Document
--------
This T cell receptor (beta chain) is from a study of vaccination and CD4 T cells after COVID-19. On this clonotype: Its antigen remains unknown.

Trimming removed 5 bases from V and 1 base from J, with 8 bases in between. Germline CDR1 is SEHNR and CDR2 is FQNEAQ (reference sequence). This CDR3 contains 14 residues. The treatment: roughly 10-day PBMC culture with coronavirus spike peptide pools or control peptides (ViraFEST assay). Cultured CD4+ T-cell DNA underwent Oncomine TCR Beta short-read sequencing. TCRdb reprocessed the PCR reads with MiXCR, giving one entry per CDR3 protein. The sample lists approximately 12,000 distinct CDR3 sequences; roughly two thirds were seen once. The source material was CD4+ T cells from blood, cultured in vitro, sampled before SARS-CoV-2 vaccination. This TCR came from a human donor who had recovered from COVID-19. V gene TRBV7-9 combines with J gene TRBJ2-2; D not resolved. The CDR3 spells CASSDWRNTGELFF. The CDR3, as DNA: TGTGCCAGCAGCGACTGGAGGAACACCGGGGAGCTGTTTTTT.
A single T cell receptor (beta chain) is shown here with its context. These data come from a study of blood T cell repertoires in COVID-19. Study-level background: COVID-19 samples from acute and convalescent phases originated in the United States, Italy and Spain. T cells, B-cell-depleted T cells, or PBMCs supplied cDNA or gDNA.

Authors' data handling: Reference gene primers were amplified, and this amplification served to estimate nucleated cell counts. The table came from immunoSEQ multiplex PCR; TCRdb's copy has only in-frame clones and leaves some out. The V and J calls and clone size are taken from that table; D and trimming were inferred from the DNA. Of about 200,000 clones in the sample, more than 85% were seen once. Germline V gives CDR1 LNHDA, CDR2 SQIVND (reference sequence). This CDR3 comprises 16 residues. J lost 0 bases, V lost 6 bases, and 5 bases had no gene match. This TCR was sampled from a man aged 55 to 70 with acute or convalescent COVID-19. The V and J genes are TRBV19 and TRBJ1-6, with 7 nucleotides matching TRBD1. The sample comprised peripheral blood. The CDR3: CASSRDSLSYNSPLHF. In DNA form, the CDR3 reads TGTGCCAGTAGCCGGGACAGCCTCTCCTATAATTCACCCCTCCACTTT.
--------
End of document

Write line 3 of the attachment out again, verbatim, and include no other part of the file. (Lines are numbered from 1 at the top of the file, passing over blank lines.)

A single T cell receptor (beta chain) is shown here with its context. These data come from a study of blood T cell repertoires in COVID-19. Study-level background: COVID-19 samples from acute and convalescent phases originated in the United States, Italy and Spain. T cells, B-cell-depleted T cells, or PBMCs supplied cDNA or gDNA.